EPA and the Corps of Engineers have finalized their latest iteration of the definition of ‘waters of the United States.’ It is seemingly straightforward, consisting only of a list of jurisdictional waters, exclusions, and internal definitions. Although the agencies claim that the new definition “provides clear rules of the road” regarding the scope of jurisdiction, the agencies incorporate prior expansive jurisdictional principles into the rule.
The history of the regulatory definition of WOTUS is one of ever-increasing regulation of the nation’s waters. The original definition was relatively narrow, generally including traditional navigable waters (TNW). That definition was struck down by a federal district court, who held that the Congress intended to regulate more than TNW in enacting the Clean Water Act. Since then, and even though the statutory definition in the Clean Water Act has not changed, the agencies have embarked on a decades-long effort to increase the scope of jurisdiction.
The Supreme Court’s decision in the 2006 Rapanos case only served to fuel the regulatory expansion of jurisdiction. Justice Scalia enunciated a narrow view of the scope of jurisdiction, generally limiting jurisdiction to TNWs, relatively permanent tributaries, and truly adjacent wetlands. Justice Kennedy, in his concurring opinion, generally included additional waters and wetlands that had a “significant nexus” to TNWs. After Rapanos, the agencies issued a guidance document (the Rapanos Guidance) which incorporated both views. Not surprisingly, the Rapanos Guidance includes a rather expansive view of what constitutes a ‘significant nexus.’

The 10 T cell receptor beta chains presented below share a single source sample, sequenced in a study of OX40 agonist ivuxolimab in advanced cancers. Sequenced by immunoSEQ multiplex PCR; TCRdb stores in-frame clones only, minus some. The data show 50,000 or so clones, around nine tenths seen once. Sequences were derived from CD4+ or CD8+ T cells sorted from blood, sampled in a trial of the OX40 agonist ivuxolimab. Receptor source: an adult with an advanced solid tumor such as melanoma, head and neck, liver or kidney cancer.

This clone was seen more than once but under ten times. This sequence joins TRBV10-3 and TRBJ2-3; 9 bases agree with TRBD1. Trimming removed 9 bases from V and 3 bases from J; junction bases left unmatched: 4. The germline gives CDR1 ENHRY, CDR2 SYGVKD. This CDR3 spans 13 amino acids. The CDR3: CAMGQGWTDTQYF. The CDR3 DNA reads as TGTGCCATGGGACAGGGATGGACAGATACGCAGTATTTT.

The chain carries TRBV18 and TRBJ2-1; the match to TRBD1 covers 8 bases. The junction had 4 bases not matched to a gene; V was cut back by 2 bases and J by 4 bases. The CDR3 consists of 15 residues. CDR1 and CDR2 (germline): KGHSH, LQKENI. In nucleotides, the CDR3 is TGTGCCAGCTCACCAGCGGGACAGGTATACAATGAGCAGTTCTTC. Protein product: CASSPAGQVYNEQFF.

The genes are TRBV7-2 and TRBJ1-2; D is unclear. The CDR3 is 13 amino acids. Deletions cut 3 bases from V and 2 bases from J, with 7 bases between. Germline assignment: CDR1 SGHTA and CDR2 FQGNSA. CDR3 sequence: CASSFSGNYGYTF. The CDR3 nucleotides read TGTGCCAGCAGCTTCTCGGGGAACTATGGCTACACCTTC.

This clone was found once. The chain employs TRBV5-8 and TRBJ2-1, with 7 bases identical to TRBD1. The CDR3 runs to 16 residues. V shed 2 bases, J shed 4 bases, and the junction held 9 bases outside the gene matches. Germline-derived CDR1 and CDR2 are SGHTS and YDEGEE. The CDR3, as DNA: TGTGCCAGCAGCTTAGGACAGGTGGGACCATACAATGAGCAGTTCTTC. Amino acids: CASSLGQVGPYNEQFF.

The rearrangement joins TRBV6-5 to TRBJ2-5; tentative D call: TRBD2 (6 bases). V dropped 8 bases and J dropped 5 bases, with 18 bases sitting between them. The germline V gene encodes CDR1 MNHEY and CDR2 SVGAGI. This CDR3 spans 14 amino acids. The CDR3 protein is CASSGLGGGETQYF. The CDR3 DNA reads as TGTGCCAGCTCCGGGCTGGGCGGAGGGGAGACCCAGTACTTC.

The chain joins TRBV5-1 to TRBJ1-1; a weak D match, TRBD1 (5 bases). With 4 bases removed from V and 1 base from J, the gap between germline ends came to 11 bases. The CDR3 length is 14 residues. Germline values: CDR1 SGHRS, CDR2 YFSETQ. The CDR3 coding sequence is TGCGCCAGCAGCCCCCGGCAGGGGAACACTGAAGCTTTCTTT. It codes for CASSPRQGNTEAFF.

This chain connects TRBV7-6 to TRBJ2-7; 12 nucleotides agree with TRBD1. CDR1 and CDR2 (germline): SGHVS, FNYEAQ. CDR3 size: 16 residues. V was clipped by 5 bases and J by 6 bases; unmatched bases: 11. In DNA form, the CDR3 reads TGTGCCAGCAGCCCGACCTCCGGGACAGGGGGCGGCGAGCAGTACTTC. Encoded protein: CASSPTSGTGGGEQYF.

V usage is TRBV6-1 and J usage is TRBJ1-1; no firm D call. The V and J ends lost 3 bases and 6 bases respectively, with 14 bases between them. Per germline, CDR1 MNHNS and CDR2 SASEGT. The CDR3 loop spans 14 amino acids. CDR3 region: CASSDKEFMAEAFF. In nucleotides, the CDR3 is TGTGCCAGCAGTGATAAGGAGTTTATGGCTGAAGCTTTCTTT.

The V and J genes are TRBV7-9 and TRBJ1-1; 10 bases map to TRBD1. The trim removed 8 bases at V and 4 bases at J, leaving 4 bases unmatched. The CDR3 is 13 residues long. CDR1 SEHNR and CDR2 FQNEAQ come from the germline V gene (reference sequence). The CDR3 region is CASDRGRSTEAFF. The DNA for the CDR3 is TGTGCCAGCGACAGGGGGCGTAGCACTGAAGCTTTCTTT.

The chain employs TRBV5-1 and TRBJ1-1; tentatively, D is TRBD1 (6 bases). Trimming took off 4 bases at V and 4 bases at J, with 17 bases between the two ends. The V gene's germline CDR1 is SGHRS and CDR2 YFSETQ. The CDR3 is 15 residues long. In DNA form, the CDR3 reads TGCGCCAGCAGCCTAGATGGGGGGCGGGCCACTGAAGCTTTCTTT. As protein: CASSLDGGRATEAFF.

The Obama Administration promulgated a WOTUS definition in 2015, which was generally a codification of the Rapanos Guidance. Court decisions regarding the 2015 rule led to a patchwork of regulation in which the 2015 rule was applicable in some states and not applicable in others. The Trump Administration then repealed the 2015 rule and enacted its own WOTUS definition in 2020 based on the narrower Scalia formulation in Rapanos.
The Biden Administration has now enacted its own definition, which they claim is the “familiar, pre-2015 definition of [WOTUS] updated to reflect consideration of Supreme Court decisions, the science, and the agencies’ technical expertise.” In other words, the 2022 rule incorporates both views expressed in Rapanos and the expansive views discussed in the Rapanos Guidance.
The regulatory text of the new definition includes five categories of jurisdictional waters: TNWs, territorial seas, and interstate waters; impoundments; tributaries, adjacent wetlands, and other waters. It then sets out specific exclusions from four of these categories: impoundments; tributaries, adjacent wetlands, and other waters. None of the stated exclusions apply to TNWs, territorial seas, and interstate waters. Finally, the new definition provides specific definitions of terms used in the overall definition, such as ‘wetlands,’ ‘adjacent,’ and ‘significantly affect.’
The category including TNWs, territorial seas, and interstate waters is called Par. (a)(1) waters based on their designation in the rule. EPA grouped these three types of waters together but did not otherwise make any substantive changes or intend to alter any “longstanding interpretation and implementation of these provisions.”
Nevertheless, the agencies’ interpretation of TNW is somewhat broad. It includes any waters that are “currently used, were used in the past, or may be susceptible for use in interstate or foreign commerce.” Consistent with the 2015 rule, EPA continues to assert that waters used for “commercial waterborne recreation (for example, boat rentals, guided fishing trips, or water ski tournaments)” will be TNWs. Thus, the potential reach of the term is broad.
Tributaries include rivers, streams, lakes, ponds, and impoundments, regardless of their flow regime, that flow directly or indirectly to a Par. (a)(1) water or an impoundment. To be jurisdictional, the tributary must be part of a system that eventually flows to one of those waters and either meets the relatively permanent standard or the significant nexus standard.